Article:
Sunday, November 29, 2015         

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Appointed BOE becomes state law

More than 100 people already have applied for nine seats that will be picked by April 1

By Mary Vorsino


More than 100 people have applied to serve on the appointed Board of Education, whose nine members the governor will select over the next three weeks.

At a ceremony yesterday at Washington Place, Gov. Neil Abercrombie signed into law the bill giving him the power to directly appoint BOE members.

He encouraged even more people to apply to serve.

"The object of this (change) ... is to restore public confidence in the public school system," he said. "This paves the way, I hope, for a new era for public education. As a governor, I am accountable for what takes place in our public schools."

Legislators fast-tracked the measure that establishes the appointment process for the Board of Education, and the governor has also pledged to work quickly to choose new members.

Abercrombie said yesterday he plans to whittle down applicants for the board by April 1 and will announce his picks all at once.

Appointees must be confirmed by the Senate.

The push to switch to an appointed board from an elected one was prompted by the anger over teacher furloughs last school year that left Hawaii students with the shortest instructional calendar in the nation.

Voters overwhelmingly approved a constitutional amendment in November to get rid of BOE elections and let the governor choose who sits on the board.

But a new BOE could not be appointed until legislation setting up the process of filling board seats was signed into law.

Hawaii has had an elected BOE since 1966.

Schools Superintendent Kathryn Matayoshi said she's looking forward to working with the new board on a host of planned reforms for Hawaii schools.


» Members will be appointed by the governor and confirmed by the Senate.
» Board picks will be announced by April 1.
» The new BOE will have nine members (down from 13), including three at-large.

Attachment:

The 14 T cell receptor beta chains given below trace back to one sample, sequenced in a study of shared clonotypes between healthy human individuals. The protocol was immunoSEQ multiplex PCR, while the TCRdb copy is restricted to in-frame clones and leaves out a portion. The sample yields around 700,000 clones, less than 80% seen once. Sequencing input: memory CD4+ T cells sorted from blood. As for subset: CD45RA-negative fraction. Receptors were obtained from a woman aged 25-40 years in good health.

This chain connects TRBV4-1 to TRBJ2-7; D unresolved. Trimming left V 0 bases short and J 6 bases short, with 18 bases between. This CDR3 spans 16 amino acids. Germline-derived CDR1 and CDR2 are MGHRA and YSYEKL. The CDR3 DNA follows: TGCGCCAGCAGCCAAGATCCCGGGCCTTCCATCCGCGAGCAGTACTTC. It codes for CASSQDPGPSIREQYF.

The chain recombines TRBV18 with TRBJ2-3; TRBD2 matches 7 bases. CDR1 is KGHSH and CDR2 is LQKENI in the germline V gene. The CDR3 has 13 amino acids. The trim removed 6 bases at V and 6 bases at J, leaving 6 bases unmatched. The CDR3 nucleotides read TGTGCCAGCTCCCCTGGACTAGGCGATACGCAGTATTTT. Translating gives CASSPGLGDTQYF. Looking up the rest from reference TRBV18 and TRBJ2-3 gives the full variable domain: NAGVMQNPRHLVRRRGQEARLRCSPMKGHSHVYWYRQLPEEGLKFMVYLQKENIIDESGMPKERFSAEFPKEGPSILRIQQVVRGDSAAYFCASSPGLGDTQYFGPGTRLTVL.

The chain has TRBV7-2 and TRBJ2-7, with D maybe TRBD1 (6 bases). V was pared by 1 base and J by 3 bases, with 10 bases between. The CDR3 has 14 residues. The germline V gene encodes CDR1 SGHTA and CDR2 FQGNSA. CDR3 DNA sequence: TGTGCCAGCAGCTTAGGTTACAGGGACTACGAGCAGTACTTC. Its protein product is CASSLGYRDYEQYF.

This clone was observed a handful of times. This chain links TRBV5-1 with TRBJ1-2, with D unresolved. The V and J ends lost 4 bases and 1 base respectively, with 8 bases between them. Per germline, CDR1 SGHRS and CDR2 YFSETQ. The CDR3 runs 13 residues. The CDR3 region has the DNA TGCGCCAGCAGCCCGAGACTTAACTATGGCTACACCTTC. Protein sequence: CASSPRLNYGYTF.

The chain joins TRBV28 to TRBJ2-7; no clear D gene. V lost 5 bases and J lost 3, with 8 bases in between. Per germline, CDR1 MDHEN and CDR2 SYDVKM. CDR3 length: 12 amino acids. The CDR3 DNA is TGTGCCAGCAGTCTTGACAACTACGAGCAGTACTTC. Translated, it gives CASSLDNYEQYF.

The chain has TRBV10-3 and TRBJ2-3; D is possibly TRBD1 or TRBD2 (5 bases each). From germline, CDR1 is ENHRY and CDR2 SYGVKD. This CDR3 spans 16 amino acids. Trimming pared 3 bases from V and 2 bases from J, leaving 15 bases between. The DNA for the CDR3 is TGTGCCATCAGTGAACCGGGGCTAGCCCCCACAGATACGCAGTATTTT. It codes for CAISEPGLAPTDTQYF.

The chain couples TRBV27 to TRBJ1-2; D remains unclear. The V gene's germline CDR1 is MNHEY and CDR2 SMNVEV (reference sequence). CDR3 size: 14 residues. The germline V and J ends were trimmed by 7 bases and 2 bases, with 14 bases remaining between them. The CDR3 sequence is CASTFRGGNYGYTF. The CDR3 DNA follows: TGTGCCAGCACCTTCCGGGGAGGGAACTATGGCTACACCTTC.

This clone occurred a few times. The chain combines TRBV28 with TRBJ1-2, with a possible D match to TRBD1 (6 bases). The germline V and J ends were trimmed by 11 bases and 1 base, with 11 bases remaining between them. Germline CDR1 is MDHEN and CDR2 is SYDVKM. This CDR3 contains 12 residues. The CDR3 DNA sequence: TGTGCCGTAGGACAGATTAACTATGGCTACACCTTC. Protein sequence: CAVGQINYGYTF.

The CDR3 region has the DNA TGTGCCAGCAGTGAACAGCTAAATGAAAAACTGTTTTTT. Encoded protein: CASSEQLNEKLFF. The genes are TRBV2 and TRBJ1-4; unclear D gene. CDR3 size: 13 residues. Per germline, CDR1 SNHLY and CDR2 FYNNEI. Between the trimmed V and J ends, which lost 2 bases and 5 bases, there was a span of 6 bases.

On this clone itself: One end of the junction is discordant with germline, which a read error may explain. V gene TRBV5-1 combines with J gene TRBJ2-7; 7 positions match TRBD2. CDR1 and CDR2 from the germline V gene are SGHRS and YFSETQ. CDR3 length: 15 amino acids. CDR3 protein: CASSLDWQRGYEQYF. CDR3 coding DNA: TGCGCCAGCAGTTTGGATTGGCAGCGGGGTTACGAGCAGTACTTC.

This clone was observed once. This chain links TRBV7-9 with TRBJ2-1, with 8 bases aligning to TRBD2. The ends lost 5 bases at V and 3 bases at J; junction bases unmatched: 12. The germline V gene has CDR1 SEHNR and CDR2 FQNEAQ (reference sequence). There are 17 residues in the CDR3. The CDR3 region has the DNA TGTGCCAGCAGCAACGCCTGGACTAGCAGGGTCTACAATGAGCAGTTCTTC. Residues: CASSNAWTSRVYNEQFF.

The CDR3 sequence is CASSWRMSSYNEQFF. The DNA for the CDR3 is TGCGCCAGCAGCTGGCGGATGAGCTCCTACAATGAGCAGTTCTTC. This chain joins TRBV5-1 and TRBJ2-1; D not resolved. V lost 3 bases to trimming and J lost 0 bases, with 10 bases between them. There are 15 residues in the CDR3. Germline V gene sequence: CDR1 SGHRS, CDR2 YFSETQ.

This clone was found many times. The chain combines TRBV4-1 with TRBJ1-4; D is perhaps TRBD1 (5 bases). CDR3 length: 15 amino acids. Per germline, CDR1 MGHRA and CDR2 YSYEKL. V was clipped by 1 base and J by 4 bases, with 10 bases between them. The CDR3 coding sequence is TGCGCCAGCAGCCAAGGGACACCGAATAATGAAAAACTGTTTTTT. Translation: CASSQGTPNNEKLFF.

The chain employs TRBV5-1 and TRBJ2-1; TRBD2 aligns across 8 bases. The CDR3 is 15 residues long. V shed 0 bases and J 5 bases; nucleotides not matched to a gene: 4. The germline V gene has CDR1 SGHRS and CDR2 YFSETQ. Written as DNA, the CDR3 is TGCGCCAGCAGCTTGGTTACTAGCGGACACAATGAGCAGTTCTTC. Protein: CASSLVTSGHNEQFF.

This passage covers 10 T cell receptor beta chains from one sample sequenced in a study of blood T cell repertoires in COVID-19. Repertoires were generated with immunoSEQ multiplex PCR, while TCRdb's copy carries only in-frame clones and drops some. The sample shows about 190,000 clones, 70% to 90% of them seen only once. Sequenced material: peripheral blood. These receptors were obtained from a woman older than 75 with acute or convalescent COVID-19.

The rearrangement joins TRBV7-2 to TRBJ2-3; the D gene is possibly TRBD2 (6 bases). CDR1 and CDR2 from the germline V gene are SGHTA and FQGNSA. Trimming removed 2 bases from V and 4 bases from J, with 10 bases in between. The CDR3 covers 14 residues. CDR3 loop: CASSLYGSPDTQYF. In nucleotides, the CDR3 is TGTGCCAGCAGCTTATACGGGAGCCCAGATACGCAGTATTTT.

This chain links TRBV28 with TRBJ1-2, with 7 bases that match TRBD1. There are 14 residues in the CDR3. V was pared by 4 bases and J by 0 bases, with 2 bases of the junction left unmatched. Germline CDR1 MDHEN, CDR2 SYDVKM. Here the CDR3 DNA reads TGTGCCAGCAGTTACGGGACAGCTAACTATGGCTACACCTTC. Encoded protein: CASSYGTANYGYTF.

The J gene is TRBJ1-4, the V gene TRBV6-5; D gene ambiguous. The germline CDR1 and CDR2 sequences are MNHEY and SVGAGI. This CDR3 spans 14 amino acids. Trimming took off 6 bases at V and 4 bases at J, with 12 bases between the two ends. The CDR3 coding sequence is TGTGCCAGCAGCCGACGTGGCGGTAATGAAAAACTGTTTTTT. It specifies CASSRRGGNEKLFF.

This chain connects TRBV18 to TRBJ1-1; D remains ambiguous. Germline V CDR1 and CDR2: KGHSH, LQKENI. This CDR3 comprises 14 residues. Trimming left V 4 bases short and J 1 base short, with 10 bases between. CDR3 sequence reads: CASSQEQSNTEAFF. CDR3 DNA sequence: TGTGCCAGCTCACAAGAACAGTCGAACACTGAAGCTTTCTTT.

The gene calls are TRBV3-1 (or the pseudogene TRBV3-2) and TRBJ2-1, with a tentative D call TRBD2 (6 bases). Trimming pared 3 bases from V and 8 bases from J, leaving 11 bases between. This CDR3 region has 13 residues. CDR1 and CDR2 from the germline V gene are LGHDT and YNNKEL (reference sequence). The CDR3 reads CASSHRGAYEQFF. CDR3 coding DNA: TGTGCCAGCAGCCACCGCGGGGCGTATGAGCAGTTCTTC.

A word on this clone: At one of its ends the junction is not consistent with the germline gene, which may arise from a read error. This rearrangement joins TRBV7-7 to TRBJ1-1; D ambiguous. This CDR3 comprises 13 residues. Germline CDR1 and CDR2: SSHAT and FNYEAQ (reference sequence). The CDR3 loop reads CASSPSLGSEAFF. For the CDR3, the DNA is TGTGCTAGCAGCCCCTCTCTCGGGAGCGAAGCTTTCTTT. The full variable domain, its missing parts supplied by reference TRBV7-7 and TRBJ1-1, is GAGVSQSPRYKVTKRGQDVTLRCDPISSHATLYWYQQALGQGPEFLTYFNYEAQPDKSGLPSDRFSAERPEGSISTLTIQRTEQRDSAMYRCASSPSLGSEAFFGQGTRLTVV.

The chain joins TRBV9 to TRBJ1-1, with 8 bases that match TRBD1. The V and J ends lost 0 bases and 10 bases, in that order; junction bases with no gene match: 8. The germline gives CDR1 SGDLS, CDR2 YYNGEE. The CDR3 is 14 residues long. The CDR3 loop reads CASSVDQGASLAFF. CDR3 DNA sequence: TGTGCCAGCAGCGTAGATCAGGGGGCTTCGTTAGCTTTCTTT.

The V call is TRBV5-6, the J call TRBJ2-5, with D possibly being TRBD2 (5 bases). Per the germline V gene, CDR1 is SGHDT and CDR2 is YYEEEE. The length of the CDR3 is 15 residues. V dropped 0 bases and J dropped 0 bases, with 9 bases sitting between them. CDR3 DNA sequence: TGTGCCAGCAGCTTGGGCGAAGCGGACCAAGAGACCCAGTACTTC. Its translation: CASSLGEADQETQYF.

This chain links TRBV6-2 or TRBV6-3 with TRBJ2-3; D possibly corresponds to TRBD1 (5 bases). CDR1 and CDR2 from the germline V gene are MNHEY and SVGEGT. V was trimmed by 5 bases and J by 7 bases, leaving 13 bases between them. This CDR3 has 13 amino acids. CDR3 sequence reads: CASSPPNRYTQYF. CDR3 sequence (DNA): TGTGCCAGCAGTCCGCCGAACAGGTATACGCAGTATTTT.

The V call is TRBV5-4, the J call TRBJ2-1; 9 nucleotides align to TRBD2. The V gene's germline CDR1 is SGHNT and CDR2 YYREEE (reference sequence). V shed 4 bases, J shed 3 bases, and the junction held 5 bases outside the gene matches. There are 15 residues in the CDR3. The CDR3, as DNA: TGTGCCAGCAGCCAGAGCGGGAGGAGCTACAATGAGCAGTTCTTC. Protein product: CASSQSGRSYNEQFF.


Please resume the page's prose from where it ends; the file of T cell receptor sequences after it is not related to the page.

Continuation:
» Members will serve three-year terms.
» To apply for the board, go to

She added that new BOE members should have a "commitment to public education and the willingness to understand the challenges we're facing."

The BOE is charged with hiring a schools superintendent and setting policy for the Department of Education, which runs the ninth-largest public school system in the nation — and its only statewide one.

State Sen. Jill Tokuda, chairwoman of the Senate Education Committee, said the governor has a "tough job ahead of him" in choosing applicants for the board.

"The governor is going to sit down and look at all nine of his appointees holistically" to determine how they'll work together as a board, she said.

The law signed yesterday says the governor should ensure BOE members meet several qualifications, including a "record of integrity," knowledge of best practices and a "commitment to educational leadership."

When asked what he wants to see in appointees, Abercrombie said, "If you look at what's there in the bill, it summarizes very, very well exactly what I'm looking for."

The appointed BOE will have three at-large members, along with three from Oahu and one each from Kauai, Maui and Hawaii island.

Appointed members will serve three-year terms. However, to stagger terms, three members chosen for the first appointed board will have one-year terms, and three will have two-year terms.

The governor has already announced one of his appointees: Don Horner, First Hawaiian Bank chairman and chief executive officer.

Horner, who was appointed to the elected board Feb. 8 to fill a vacancy, also will be nominated to the new appointed board.

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